I was in a bunch of those jam sessions too.

    I am of Scotch Irish descent. Some day I have to visit there to feel like “The Circle is Unbroken.”

    Dr. B

  15. drtombibey Says:

    Ms. Susan,

    One thing about small towns- it seems folks grow up with a sense of belonging, and it never goes away even if you move to a big place.

    Dr. B

  16. drtombibey Says:

    Parson Bob,

    My wife’s folks came from a long line of ministers, and then all of them became teachers. I think the two kinda run in the same pack and do much of the same kind of work. (So do country docs.)

    Dr. B

  17. annaliserussell Says:

    I come from early mornings, where mist floats among the cypress trunks to greet the dawn and the air is thick with damp, where the crickets sing so loud your ears hurt, and night holds a dark magic. I come from the danger and beauty of dark waters, from a natural cacophony where children run barefoot on summer days laughing as they duck beneath the vining limbs to shelter in the hugs of shady willows. I come from the simplicity and complexity of rural life.
    How ’bout that Dr. B? Do you know where I’m from?

  18. drtombibey Says:

    Ms. Annalise,

    That is so good, and so descriptive. It paints such a pretty word picture. I can see how you became a writer of romance.

    It is interesting, but I notice a lot of art people grew up in a rural setting. (Or maybe it is just my weblog attracts that crowd.) It does make me wonder, though- if you get to run barefoot in the summer as a kid is it good for one’s imagination as an adult? It seems that way.

    Oh is it Bayou country you are from? John Fogerty (of Creedence Clearwater Revival) said when he first went there he felt like he was home.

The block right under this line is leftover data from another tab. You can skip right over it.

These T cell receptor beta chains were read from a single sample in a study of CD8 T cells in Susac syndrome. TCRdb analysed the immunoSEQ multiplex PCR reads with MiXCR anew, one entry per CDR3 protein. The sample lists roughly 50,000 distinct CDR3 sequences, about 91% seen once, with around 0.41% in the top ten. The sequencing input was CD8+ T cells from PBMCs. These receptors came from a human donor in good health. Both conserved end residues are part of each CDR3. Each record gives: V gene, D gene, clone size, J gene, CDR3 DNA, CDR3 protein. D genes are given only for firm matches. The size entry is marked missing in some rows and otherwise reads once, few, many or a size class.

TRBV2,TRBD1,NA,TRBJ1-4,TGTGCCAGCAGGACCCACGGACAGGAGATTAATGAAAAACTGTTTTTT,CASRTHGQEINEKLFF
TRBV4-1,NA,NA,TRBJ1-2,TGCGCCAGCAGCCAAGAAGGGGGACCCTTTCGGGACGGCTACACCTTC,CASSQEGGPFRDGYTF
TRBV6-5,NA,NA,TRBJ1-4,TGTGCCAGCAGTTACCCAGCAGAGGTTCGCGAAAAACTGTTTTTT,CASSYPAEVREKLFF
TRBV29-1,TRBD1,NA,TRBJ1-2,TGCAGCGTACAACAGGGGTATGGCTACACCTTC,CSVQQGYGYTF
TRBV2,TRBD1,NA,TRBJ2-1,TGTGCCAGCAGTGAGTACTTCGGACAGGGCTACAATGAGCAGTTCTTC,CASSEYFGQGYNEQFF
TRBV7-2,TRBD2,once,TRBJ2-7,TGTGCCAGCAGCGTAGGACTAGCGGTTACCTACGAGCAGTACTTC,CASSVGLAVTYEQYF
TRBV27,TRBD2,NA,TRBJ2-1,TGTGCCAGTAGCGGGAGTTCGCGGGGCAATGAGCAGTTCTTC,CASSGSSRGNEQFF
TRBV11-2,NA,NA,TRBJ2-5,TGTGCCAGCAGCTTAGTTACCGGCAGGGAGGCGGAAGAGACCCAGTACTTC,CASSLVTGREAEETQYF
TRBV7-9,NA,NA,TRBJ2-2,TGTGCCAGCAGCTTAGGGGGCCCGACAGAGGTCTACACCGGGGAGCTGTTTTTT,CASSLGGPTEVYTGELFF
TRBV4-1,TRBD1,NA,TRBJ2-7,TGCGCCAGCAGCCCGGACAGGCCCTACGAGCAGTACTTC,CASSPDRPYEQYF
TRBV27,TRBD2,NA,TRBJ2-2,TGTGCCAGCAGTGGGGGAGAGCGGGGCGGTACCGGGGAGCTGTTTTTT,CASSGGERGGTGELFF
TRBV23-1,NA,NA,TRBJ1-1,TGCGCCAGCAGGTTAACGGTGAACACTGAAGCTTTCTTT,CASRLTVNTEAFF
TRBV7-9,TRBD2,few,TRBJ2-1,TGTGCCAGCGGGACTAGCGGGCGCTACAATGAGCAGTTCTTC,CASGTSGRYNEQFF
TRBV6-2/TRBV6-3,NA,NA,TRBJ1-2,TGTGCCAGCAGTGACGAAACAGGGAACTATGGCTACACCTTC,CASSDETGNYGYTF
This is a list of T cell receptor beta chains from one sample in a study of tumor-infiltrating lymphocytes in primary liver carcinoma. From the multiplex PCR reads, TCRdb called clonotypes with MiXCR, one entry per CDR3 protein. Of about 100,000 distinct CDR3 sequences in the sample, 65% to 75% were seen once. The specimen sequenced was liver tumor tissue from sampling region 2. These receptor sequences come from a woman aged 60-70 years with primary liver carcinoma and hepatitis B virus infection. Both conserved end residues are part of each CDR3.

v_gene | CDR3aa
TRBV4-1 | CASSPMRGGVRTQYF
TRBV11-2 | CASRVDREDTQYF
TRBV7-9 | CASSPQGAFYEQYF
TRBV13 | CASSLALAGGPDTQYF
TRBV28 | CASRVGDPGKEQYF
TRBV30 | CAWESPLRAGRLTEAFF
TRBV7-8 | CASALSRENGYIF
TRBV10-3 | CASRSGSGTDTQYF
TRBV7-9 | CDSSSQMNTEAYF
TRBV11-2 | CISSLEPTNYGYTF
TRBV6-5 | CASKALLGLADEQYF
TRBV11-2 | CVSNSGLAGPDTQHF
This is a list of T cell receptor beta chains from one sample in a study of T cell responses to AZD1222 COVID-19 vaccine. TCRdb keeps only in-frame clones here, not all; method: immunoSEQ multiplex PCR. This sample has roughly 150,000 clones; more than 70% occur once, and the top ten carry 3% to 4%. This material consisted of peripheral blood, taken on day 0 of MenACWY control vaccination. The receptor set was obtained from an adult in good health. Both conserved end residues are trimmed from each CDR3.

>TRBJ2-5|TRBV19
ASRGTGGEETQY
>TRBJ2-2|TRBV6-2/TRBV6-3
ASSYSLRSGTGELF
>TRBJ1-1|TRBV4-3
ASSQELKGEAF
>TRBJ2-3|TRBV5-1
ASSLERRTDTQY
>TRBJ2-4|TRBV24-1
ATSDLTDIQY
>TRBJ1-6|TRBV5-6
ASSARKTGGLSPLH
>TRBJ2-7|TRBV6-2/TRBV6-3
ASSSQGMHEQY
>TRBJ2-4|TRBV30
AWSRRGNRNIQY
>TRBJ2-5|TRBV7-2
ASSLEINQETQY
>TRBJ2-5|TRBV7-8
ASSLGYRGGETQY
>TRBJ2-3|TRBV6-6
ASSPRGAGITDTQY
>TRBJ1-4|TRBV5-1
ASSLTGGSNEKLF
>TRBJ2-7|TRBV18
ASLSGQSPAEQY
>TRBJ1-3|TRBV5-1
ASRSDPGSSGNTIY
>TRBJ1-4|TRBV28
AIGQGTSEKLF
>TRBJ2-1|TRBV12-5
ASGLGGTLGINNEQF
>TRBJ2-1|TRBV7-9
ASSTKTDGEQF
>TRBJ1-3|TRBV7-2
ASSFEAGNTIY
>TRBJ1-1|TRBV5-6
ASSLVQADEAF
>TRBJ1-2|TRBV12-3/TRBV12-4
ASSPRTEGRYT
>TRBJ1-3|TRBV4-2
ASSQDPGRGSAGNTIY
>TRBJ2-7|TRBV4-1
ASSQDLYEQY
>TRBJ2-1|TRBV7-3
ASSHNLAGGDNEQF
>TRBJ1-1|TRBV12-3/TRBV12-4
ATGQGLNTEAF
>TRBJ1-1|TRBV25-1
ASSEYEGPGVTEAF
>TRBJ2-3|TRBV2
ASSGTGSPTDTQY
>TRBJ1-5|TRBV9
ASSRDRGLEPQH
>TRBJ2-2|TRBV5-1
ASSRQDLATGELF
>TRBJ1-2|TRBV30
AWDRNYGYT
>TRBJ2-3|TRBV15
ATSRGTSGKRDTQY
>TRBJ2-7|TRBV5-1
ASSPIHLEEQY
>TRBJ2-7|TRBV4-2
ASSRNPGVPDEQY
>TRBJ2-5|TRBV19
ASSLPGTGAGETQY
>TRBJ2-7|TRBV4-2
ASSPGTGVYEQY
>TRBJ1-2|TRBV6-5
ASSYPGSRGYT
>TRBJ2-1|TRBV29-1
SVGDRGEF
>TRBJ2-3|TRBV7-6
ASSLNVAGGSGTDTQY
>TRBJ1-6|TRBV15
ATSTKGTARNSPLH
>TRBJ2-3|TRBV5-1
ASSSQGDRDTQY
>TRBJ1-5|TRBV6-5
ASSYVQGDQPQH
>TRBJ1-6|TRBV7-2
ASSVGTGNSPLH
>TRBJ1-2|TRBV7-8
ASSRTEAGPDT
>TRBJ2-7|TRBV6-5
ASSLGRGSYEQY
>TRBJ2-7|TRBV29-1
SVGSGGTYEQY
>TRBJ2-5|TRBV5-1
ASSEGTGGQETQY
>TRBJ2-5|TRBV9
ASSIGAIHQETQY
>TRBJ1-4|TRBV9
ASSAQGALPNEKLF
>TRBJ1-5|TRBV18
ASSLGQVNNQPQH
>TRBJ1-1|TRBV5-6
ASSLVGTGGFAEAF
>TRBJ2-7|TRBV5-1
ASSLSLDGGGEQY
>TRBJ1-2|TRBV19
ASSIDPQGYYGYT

Dr. B

  19. Annalise Russell Says:

    Bayou country is right, Dr. B. Swam with the alligators, too. ~Annalise

  20. drtombibey Says:

    Well Annalise, son of a gun. I dig that Cajun music too.

    I wanted my daughter to be able to take care of herself, and she is a black belt in karate now. I figure any girl who can swim with the alligators can take care of any bad fellows who try and cross them too. Way to go.

    As a bluegrass Doc, I thought I was unique, but a romance writer who swims with alligators! That has gotta be one of a kind for sure.

    Dr. B

  21. wayonhelp Says:

    i’m a surfer, a musician, i’ve had a journal since i was 16, i’m a novelist, a poet, a romantic, a skeptic, an optimist, a student, a teacher, a kid from jersey going to college in the carolinas, a helper, a dog owner, a guy who things that the simpler something is said the less chance it has to be a lie.

  22. drtombibey Says:

    Man that is an absolutely cool statement! Thanks for visiting and come back.

    What kind of music do you play? While you are in the Carolinas check out some of our bluegrass music. It ain’t your father’s bluegrass, but more of a progressive new acoustic blend these days.

    Dr. B

  23. johnchap Says: